Bayleys sold two thirds of the Auckland homes auctioned last week with a Takapuna house fetching $4.56 million

Bayleys sold two thirds of the Auckland homes auctioned last week with a Takapuna house fetching $4.56 million
This three bedroom bungalow in Mt Albert sold for $1.06 million.

Bayleys sold 14 of the 22 Auckland homes they marketed for auction last week, giving a sales clearance rate of 64%.

A retail premises in the Wairau Valley on the North Shore, which was leased to an Indian takeaway operator, was also sold at the same auction for $454,000.

That left nine residential properties unsold of which one had its auction postponed and the other was withdrawn from sale.

At Bayleys' Hamilton auction, a house on an 8ha lifestyle block at Matamata sold for $850,000 (plus GST if any), two houses in Ngaruwahia were both passed in, and a couple of rural properties were also passed in.

Another house in Matamata that was auctioned separately sold for $562,000.

Highlights of the Auckland auctions included a modern Takapuna house that was four back from the beach and went for $4.56 million, a three bedroom 1930s bungalow in Mt Albert that sold for $1.06 million, and a house on a 2004 square metre development site at Massey that fetched $1.45 million.

The full results of Bayleys' auctions, with photos and prices of all properties that sold and details of those that didn't sell, are available on our Auction Results page.

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Bayleys sold 14 of the 22 Auckland homes = Really low sales volumes and results.

Now lets hear from the RE's, just how wonderful the market is and how you're guaranteed to double your property investment in just a few years.

Yep I'll grab some popcorn and read the continuation of the "optimists vs the doomsday preppers"

CJ099, 64% clearance rate is lower than 80% from a year ago but it's double what it was in February. I'm just stating unbiased facts

Yeah and I'm just pointing out that the Auckland market it rather soft some would say limp. Plus the number of listings still remains quite high so not making much of a dent.

I cannot imagine, just why an RE would sell these properties, it would pay him/her/it to buy them all, as it would be better to invest than sell. and would save him 4% ...immediately...and hold em till the cows come home.

Just keep renewing the cheap scape sweat.

Banks would love them to death.

Or am I missing something obvious. ?

??? R E agents sell these properties cause it's their job... you know like your job


>" a three bedroom 1930s bungalow in Mt Albert that sold for $1.06 million"

So...a basic three bedroom house in a typical 12-13 times the average salary in Auckland.

National remains completely asleep at the wheel.


National : See no crisis, Hear No crisis So can say No Crisis ...............................

Now you understand why their is no crisis as per national.

I think the Mt Albert house may have been a very good buy for someone. It is a half section but has its own driveway. It has standalone garages and sold for only 32% above CV. This sort of place is very much in demand for professional young couples - well that's what I noticed when going to the auctions.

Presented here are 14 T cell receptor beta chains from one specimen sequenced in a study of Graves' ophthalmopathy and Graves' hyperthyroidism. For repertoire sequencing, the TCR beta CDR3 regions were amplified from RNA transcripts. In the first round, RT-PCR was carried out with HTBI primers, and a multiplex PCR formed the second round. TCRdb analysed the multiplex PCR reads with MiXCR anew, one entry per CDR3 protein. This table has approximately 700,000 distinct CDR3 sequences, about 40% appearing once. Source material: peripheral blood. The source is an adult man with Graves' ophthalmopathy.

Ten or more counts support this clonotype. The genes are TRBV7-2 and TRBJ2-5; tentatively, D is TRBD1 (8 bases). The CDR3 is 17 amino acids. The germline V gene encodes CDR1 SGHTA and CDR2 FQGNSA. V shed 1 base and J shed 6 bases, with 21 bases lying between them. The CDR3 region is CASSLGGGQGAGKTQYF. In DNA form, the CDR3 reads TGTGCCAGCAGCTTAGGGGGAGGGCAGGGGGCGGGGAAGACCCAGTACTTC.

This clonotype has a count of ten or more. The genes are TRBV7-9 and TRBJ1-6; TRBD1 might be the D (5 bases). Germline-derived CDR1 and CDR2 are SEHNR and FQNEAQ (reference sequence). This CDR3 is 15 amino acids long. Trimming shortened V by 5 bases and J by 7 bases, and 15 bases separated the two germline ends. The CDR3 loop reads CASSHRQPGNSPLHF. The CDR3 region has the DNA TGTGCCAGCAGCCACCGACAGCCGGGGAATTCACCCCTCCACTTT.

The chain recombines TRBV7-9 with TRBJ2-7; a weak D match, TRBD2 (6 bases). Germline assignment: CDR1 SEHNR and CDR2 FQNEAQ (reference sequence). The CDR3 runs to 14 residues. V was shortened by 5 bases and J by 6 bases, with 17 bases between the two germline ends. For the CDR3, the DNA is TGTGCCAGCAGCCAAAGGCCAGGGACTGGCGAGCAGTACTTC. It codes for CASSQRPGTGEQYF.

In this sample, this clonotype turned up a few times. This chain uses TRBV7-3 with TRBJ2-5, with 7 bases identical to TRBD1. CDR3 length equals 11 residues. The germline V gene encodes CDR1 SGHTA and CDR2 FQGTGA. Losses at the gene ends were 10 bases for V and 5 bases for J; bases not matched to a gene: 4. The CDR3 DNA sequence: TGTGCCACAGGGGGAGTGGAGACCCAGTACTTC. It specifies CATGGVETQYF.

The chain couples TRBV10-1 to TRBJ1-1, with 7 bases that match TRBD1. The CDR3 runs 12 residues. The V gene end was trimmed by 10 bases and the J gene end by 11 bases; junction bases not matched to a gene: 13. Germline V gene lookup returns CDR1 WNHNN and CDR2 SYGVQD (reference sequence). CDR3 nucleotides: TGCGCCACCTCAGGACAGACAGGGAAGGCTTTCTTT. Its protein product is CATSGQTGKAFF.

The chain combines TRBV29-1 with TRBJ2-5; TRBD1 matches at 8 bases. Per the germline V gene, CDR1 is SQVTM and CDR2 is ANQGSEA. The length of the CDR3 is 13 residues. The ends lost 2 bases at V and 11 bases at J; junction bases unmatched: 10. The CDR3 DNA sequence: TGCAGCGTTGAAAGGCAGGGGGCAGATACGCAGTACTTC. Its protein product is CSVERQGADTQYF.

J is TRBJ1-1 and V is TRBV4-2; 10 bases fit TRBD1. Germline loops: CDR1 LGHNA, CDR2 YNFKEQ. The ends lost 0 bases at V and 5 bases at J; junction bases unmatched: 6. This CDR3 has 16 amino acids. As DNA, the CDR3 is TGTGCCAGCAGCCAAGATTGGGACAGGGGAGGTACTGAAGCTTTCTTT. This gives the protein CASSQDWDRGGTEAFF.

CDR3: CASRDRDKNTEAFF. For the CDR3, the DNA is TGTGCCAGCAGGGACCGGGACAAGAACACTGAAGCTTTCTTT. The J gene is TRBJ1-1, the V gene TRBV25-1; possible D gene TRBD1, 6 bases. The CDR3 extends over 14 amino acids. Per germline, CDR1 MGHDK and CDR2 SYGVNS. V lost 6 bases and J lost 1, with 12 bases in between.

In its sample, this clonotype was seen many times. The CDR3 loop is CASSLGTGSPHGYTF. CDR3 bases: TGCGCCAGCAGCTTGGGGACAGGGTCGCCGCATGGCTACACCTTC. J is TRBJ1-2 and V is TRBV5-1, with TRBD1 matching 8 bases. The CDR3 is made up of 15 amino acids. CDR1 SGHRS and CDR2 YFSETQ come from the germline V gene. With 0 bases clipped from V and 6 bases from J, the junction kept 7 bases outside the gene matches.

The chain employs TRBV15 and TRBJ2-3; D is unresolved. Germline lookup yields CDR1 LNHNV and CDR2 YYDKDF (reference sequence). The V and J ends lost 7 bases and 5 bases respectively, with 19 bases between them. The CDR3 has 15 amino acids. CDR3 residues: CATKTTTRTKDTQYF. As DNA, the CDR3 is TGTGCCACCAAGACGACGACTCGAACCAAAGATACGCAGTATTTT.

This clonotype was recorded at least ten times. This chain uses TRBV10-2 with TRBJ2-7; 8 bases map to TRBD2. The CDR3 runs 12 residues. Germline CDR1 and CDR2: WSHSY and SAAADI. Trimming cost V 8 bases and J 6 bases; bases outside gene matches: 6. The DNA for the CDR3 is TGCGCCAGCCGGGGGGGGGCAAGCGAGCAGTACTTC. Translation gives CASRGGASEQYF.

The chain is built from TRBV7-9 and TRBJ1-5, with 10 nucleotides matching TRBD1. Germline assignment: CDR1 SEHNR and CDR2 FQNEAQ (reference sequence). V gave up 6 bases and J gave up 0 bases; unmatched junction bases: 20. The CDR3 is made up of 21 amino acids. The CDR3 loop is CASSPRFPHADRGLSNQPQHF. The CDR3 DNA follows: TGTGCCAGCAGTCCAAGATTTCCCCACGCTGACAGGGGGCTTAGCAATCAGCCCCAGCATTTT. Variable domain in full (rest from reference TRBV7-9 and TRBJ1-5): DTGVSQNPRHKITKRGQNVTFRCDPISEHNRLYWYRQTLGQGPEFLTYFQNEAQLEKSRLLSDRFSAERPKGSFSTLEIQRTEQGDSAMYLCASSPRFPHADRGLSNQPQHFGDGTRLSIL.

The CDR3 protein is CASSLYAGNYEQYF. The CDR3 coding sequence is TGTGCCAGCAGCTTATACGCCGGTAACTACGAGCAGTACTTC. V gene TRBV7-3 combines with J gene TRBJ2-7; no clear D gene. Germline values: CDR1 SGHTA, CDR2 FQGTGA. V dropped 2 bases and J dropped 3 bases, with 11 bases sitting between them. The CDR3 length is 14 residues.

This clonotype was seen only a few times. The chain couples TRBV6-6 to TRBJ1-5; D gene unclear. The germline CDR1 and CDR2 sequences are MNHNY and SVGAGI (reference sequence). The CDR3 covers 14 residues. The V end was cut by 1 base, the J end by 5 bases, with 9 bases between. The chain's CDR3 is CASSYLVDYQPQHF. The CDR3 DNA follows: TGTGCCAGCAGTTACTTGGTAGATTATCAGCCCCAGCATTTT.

I think it is a bit meaningless to say "this house is 12-13 times etc" because it is in the central part of NZ's premier city, a classic Kiwi property, the equivalent of which sells for an absolute fortune in Sydney. This house could well double in value over very few years. Average houses for average wages is now more of a provincial thing for a World City like Auckland. Am I right?


We aren’t a world city Zach. We are a very nice place to live at the bottom of the world, the best part of 4 hours to the nearest big city and basically 12 hours at least to where all the real action is. We are however a great place for people to launder money, and a fantastic place for people from poorer nations to come for a better life (think India, Philippines, China to name a few).

Imagine if that Mt Albert place was a 500k house.. think what that purchaser could then go and spend money on. Education.. travel.. their children. Comparing us to another overheated housing market that has rampant speculation is such a cop out. Try to detach yourself from your current reality, where you are getting very wealthy from property investment and think of the greater good. If this is to continue (and that mt Albert property does indeed double in price) then we will have practically all our wealth tied up in an asset that produces nothing (apart from putting a roof over out heads). Those assets will be held by fewer and fewer people, the capital rich part of society, which can use already accumulated capital to continue to buy more property, and lock out future generations. It doesn’t help anyone but the top 10%

Check out this map of World Cities:

It's just the reality of the situation. Blame cheap air travel, migrant flows and the developing middle classes in non Western countries. For cultural reasons and safety, security and quality of life I would put Auckland in the top twenty. Things could change in the future but right now this is the way it is.